Okay, so we’ve established that the return of a portfolio is made up of the risks in that portfolio, plus some additional return generated by the portfolio manager’s ability to pick stocks. We can characterize this using the equation:

E[R] = α + β1γ1 +  β2γ2 + … + βnγn

where E[R] is the expected return of the portfolio, βi is the portfolio’s exposure to risk i (where i is a number – remember that a portfolio is exposed to many risks, so i is a number from 1 to the n, where n is the number of risks in your model), γi (γ is the Greek letter gamma) is the compensation for risk i (so that the product βiγi is the total return you get for taking risk i – for example, if IBM has an exposure of 0.9 to the economy and the compensation for risk to the economy is 2%, then IBM should earn 0.9 x 2% = 1.8% return for its risk exposure to the economy), and α (the Greek letter alpha) is the value added by your portfolio manager above and beyond any risk being taken. As you can see from the equation above, if you want to eliminate all risk in your portfolio, you have to eliminate all the βs. This will leave you with an absolute return portfolio – one that earns α% each year, no matter what.

So, getting the absolute return part of the absorelative performance we’ve been asked for at work is quite easy – just get rid of beta by finding things with negative beta and adding them to the portfolio in just the right quantity so that the overall beta is zero. Piece of cake – well not quite!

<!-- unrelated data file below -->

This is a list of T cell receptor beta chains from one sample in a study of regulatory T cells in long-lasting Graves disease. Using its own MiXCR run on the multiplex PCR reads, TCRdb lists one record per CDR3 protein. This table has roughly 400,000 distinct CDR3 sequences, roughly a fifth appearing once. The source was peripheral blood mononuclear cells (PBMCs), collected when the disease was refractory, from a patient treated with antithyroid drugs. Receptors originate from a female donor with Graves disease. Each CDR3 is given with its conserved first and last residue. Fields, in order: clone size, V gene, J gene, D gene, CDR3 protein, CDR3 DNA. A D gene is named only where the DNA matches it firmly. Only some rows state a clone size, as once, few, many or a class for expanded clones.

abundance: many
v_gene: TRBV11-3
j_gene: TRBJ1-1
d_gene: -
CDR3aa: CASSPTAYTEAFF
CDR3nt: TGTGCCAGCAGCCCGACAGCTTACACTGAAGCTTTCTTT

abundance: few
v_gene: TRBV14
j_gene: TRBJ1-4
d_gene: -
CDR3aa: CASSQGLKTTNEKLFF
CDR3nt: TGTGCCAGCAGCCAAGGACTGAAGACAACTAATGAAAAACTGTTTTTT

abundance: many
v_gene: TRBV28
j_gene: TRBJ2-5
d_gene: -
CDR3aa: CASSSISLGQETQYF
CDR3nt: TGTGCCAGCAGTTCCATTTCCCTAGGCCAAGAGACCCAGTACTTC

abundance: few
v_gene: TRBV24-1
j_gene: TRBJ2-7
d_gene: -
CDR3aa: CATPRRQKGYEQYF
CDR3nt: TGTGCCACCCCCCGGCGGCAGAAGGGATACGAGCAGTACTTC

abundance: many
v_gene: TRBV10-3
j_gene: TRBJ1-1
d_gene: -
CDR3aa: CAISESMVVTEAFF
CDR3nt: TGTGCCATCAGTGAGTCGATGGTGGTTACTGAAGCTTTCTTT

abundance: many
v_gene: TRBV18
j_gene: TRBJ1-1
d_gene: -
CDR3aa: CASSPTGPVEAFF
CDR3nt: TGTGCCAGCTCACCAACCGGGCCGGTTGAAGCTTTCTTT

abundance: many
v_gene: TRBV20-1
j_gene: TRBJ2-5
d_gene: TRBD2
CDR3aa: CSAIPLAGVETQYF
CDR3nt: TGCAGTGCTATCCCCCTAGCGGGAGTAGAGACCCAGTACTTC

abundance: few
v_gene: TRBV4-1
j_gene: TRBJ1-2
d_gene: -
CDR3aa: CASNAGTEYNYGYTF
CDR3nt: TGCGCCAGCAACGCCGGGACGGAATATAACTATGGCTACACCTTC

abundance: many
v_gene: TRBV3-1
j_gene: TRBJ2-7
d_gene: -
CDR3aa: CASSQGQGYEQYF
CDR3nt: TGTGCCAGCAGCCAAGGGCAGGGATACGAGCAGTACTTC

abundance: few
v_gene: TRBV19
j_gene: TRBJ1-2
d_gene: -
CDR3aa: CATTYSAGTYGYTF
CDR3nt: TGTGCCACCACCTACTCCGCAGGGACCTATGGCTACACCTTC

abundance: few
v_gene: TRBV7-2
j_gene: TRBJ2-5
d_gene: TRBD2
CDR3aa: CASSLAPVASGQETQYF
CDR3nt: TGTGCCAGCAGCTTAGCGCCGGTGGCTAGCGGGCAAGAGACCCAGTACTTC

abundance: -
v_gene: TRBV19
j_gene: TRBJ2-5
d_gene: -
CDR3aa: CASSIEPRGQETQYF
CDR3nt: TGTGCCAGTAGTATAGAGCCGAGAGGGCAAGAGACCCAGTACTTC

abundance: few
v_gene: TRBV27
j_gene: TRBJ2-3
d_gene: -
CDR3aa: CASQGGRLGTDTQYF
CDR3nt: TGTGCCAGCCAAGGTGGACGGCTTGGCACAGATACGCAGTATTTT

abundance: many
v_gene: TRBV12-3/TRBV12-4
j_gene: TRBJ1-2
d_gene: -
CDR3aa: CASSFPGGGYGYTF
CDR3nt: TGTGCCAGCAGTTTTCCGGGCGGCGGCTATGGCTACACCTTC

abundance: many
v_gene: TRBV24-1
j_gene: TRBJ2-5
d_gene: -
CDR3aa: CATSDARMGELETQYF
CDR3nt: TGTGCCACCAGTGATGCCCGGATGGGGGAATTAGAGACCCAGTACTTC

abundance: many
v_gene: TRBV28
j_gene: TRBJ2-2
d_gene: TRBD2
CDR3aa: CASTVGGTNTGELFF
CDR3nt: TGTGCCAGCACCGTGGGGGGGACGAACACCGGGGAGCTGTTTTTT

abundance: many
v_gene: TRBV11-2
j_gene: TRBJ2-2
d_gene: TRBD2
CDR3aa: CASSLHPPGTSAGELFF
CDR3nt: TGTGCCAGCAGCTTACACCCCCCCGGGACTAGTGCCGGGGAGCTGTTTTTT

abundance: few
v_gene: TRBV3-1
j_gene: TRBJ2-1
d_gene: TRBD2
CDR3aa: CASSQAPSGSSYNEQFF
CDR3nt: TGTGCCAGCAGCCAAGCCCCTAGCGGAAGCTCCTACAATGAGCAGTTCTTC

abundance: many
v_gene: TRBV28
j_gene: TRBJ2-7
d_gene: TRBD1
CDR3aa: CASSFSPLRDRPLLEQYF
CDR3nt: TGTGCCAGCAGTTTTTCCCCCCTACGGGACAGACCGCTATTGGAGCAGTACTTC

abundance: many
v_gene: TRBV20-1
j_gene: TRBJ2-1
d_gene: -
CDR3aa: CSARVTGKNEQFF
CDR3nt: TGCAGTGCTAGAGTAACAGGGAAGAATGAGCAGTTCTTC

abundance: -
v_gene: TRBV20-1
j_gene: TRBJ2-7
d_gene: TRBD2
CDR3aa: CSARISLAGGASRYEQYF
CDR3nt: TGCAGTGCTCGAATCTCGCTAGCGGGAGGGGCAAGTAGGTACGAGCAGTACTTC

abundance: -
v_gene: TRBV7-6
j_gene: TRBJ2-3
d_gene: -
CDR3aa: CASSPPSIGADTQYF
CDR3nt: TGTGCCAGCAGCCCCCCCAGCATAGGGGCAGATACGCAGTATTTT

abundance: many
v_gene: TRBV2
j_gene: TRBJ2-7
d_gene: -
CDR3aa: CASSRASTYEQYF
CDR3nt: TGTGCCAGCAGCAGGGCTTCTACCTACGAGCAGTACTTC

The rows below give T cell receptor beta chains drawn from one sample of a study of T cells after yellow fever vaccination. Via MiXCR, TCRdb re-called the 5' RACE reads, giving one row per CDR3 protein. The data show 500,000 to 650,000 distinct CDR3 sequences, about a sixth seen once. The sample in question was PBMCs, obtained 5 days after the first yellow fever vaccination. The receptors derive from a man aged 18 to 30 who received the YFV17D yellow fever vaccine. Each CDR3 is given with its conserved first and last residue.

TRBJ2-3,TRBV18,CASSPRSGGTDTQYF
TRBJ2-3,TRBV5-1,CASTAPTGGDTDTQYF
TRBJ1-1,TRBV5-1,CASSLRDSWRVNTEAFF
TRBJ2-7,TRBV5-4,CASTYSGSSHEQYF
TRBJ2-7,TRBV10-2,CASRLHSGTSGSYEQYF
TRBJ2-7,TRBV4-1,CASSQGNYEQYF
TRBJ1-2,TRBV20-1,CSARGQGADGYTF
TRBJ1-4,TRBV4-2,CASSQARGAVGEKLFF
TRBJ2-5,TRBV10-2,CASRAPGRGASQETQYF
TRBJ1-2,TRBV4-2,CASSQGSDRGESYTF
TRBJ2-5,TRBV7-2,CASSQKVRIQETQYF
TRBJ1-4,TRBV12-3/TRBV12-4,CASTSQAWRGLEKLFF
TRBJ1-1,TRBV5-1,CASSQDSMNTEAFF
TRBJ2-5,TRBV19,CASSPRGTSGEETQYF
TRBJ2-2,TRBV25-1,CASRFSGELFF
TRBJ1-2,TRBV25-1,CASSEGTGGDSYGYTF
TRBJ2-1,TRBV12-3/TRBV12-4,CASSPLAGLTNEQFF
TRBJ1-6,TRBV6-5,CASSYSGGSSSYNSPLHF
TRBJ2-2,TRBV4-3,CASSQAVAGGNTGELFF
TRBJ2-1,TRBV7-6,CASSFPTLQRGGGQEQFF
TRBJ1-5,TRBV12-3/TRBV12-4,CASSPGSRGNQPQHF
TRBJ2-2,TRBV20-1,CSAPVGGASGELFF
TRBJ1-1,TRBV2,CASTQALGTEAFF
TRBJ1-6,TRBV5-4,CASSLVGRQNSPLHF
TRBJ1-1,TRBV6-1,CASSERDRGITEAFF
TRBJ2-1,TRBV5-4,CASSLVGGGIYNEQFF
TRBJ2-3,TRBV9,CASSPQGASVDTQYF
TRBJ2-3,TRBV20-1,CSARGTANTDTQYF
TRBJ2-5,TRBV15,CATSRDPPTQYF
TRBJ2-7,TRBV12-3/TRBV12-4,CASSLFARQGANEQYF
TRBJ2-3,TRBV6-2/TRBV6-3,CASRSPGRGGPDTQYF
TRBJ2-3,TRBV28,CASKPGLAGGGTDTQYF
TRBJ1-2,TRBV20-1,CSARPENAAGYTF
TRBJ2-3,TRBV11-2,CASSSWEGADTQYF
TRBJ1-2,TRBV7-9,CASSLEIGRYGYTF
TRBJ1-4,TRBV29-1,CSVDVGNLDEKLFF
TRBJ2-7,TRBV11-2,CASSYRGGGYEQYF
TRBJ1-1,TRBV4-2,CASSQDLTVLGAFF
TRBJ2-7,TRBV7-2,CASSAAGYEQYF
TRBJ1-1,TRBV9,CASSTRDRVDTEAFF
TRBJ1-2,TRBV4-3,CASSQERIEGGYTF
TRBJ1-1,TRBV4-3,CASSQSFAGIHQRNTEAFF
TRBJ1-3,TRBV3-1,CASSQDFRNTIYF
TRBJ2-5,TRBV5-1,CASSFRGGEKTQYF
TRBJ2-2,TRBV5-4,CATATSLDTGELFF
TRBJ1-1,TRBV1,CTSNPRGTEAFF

There are a couple of ways to get negative beta: 1) sell (or rather short) assets that have positive beta, or 2) buy assets that have inherently negative beta (imagine an asset that loses money when everyone makes money, and makes money when everyone loses money). These two approaches can be implemented many ways – for example, you can either short individual stocks, or short ETFs, or short futures – all of these are variants of selling assets with positive beta. To buy assets with negative beta, you can buy “short” ETFs, or buy other assets (for example, if your portfolio is exposed to oil prices sinking, you can buy oil so that when your asset loses value, your oil position makes money, effectively mitigating the risk).